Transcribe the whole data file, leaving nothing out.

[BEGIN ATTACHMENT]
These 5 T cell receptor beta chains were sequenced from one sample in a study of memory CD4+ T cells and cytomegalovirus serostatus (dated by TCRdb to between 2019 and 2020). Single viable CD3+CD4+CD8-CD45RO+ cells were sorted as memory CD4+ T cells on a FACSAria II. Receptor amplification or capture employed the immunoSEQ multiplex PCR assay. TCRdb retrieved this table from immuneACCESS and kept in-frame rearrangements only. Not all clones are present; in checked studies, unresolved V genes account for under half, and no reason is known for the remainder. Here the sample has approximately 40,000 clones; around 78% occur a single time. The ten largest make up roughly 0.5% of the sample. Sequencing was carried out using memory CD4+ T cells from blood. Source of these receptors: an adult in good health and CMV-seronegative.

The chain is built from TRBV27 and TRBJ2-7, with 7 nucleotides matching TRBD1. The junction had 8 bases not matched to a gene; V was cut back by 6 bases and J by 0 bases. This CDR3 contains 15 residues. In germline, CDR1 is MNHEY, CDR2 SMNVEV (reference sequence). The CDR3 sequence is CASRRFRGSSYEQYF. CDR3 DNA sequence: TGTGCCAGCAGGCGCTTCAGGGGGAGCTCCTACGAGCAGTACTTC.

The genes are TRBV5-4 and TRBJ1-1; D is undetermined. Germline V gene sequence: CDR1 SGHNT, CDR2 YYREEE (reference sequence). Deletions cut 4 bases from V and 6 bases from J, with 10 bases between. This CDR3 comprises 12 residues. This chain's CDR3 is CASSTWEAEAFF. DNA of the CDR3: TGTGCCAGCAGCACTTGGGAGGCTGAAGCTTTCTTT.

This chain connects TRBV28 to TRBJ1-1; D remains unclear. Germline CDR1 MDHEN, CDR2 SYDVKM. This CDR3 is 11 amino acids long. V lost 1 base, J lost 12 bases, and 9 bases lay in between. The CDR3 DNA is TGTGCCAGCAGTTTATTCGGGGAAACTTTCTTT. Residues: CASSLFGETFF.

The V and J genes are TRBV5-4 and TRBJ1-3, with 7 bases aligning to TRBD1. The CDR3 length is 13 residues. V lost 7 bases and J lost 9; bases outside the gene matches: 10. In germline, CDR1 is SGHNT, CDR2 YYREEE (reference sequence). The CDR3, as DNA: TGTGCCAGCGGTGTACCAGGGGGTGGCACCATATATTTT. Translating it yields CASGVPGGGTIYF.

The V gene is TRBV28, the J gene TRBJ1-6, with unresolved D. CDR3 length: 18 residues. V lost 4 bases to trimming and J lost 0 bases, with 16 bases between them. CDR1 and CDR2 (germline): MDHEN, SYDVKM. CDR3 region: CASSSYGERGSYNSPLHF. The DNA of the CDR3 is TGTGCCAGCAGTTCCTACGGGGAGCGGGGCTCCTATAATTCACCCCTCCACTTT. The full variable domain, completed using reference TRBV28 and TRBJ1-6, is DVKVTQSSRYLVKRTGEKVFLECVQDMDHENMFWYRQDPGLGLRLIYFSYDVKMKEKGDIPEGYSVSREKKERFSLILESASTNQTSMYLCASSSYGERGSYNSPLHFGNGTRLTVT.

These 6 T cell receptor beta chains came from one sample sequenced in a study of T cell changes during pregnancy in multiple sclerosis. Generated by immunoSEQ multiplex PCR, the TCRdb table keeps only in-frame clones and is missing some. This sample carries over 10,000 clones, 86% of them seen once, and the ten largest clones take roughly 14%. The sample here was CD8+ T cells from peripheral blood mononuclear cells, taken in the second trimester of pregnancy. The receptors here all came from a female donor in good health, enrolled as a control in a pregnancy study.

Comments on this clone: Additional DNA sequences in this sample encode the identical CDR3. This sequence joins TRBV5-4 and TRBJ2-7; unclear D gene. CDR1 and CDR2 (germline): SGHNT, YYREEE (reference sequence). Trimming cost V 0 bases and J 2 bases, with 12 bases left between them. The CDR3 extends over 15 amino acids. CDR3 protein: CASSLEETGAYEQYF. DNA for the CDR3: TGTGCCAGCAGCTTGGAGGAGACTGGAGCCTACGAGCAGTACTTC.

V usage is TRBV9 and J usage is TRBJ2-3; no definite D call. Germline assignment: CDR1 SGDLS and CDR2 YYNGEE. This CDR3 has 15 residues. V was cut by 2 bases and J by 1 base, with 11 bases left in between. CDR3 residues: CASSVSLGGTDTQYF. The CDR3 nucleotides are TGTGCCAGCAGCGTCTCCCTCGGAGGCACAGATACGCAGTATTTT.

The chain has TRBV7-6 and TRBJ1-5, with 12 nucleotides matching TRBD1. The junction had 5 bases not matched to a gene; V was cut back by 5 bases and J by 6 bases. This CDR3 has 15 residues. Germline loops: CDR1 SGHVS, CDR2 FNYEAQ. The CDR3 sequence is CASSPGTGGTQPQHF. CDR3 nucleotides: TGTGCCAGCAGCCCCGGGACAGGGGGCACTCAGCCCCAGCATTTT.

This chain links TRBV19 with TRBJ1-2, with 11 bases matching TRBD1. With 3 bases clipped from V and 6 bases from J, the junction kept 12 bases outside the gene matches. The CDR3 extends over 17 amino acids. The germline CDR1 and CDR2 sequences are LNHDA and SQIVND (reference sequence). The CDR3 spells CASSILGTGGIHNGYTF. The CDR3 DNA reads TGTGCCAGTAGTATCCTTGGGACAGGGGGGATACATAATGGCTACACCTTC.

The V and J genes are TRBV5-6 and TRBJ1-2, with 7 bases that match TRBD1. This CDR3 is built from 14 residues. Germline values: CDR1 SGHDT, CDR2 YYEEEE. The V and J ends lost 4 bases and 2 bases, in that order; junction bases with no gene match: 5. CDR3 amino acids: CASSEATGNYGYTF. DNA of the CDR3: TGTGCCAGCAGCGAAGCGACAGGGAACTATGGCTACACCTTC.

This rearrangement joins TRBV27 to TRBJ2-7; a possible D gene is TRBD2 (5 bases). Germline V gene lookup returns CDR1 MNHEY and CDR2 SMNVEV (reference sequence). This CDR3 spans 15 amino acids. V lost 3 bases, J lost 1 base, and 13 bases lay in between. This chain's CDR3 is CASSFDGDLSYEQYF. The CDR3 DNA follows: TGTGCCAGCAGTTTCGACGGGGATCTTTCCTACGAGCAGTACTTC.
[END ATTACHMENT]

These 5 T cell receptor beta chains were sequenced from one sample in a study of memory CD4+ T cells and cytomegalovirus serostatus (dated by TCRdb to between 2019 and 2020). Single viable CD3+CD4+CD8-CD45RO+ cells were sorted as memory CD4+ T cells on a FACSAria II. Receptor amplification or capture employed the immunoSEQ multiplex PCR assay. TCRdb retrieved this table from immuneACCESS and kept in-frame rearrangements only. Not all clones are present; in checked studies, unresolved V genes account for under half, and no reason is known for the remainder. Here the sample has approximately 40,000 clones; around 78% occur a single time. The ten largest make up roughly 0.5% of the sample. Sequencing was carried out using memory CD4+ T cells from blood. Source of these receptors: an adult in good health and CMV-seronegative.

The chain is built from TRBV27 and TRBJ2-7, with 7 nucleotides matching TRBD1. The junction had 8 bases not matched to a gene; V was cut back by 6 bases and J by 0 bases. This CDR3 contains 15 residues. In germline, CDR1 is MNHEY, CDR2 SMNVEV (reference sequence). The CDR3 sequence is CASRRFRGSSYEQYF. CDR3 DNA sequence: TGTGCCAGCAGGCGCTTCAGGGGGAGCTCCTACGAGCAGTACTTC.

The genes are TRBV5-4 and TRBJ1-1; D is undetermined. Germline V gene sequence: CDR1 SGHNT, CDR2 YYREEE (reference sequence). Deletions cut 4 bases from V and 6 bases from J, with 10 bases between. This CDR3 comprises 12 residues. This chain's CDR3 is CASSTWEAEAFF. DNA of the CDR3: TGTGCCAGCAGCACTTGGGAGGCTGAAGCTTTCTTT.

This chain connects TRBV28 to TRBJ1-1; D remains unclear. Germline CDR1 MDHEN, CDR2 SYDVKM. This CDR3 is 11 amino acids long. V lost 1 base, J lost 12 bases, and 9 bases lay in between. The CDR3 DNA is TGTGCCAGCAGTTTATTCGGGGAAACTTTCTTT. Residues: CASSLFGETFF.

The V and J genes are TRBV5-4 and TRBJ1-3, with 7 bases aligning to TRBD1. The CDR3 length is 13 residues. V lost 7 bases and J lost 9; bases outside the gene matches: 10. In germline, CDR1 is SGHNT, CDR2 YYREEE (reference sequence). The CDR3, as DNA: TGTGCCAGCGGTGTACCAGGGGGTGGCACCATATATTTT. Translating it yields CASGVPGGGTIYF.

The V gene is TRBV28, the J gene TRBJ1-6, with unresolved D. CDR3 length: 18 residues. V lost 4 bases to trimming and J lost 0 bases, with 16 bases between them. CDR1 and CDR2 (germline): MDHEN, SYDVKM. CDR3 region: CASSSYGERGSYNSPLHF. The DNA of the CDR3 is TGTGCCAGCAGTTCCTACGGGGAGCGGGGCTCCTATAATTCACCCCTCCACTTT. The full variable domain, completed using reference TRBV28 and TRBJ1-6, is DVKVTQSSRYLVKRTGEKVFLECVQDMDHENMFWYRQDPGLGLRLIYFSYDVKMKEKGDIPEGYSVSREKKERFSLILESASTNQTSMYLCASSSYGERGSYNSPLHFGNGTRLTVT.

These 6 T cell receptor beta chains came from one sample sequenced in a study of T cell changes during pregnancy in multiple sclerosis. Generated by immunoSEQ multiplex PCR, the TCRdb table keeps only in-frame clones and is missing some. This sample carries over 10,000 clones, 86% of them seen once, and the ten largest clones take roughly 14%. The sample here was CD8+ T cells from peripheral blood mononuclear cells, taken in the second trimester of pregnancy. The receptors here all came from a female donor in good health, enrolled as a control in a pregnancy study.

Comments on this clone: Additional DNA sequences in this sample encode the identical CDR3. This sequence joins TRBV5-4 and TRBJ2-7; unclear D gene. CDR1 and CDR2 (germline): SGHNT, YYREEE (reference sequence). Trimming cost V 0 bases and J 2 bases, with 12 bases left between them. The CDR3 extends over 15 amino acids. CDR3 protein: CASSLEETGAYEQYF. DNA for the CDR3: TGTGCCAGCAGCTTGGAGGAGACTGGAGCCTACGAGCAGTACTTC.

V usage is TRBV9 and J usage is TRBJ2-3; no definite D call. Germline assignment: CDR1 SGDLS and CDR2 YYNGEE. This CDR3 has 15 residues. V was cut by 2 bases and J by 1 base, with 11 bases left in between. CDR3 residues: CASSVSLGGTDTQYF. The CDR3 nucleotides are TGTGCCAGCAGCGTCTCCCTCGGAGGCACAGATACGCAGTATTTT.

The chain has TRBV7-6 and TRBJ1-5, with 12 nucleotides matching TRBD1. The junction had 5 bases not matched to a gene; V was cut back by 5 bases and J by 6 bases. This CDR3 has 15 residues. Germline loops: CDR1 SGHVS, CDR2 FNYEAQ. The CDR3 sequence is CASSPGTGGTQPQHF. CDR3 nucleotides: TGTGCCAGCAGCCCCGGGACAGGGGGCACTCAGCCCCAGCATTTT.

This chain links TRBV19 with TRBJ1-2, with 11 bases matching TRBD1. With 3 bases clipped from V and 6 bases from J, the junction kept 12 bases outside the gene matches. The CDR3 extends over 17 amino acids. The germline CDR1 and CDR2 sequences are LNHDA and SQIVND (reference sequence). The CDR3 spells CASSILGTGGIHNGYTF. The CDR3 DNA reads TGTGCCAGTAGTATCCTTGGGACAGGGGGGATACATAATGGCTACACCTTC.

The V and J genes are TRBV5-6 and TRBJ1-2, with 7 bases that match TRBD1. This CDR3 is built from 14 residues. Germline values: CDR1 SGHDT, CDR2 YYEEEE. The V and J ends lost 4 bases and 2 bases, in that order; junction bases with no gene match: 5. CDR3 amino acids: CASSEATGNYGYTF. DNA of the CDR3: TGTGCCAGCAGCGAAGCGACAGGGAACTATGGCTACACCTTC.

This rearrangement joins TRBV27 to TRBJ2-7; a possible D gene is TRBD2 (5 bases). Germline V gene lookup returns CDR1 MNHEY and CDR2 SMNVEV (reference sequence). This CDR3 spans 15 amino acids. V lost 3 bases, J lost 1 base, and 13 bases lay in between. This chain's CDR3 is CASSFDGDLSYEQYF. The CDR3 DNA follows: TGTGCCAGCAGTTTCGACGGGGATCTTTCCTACGAGCAGTACTTC.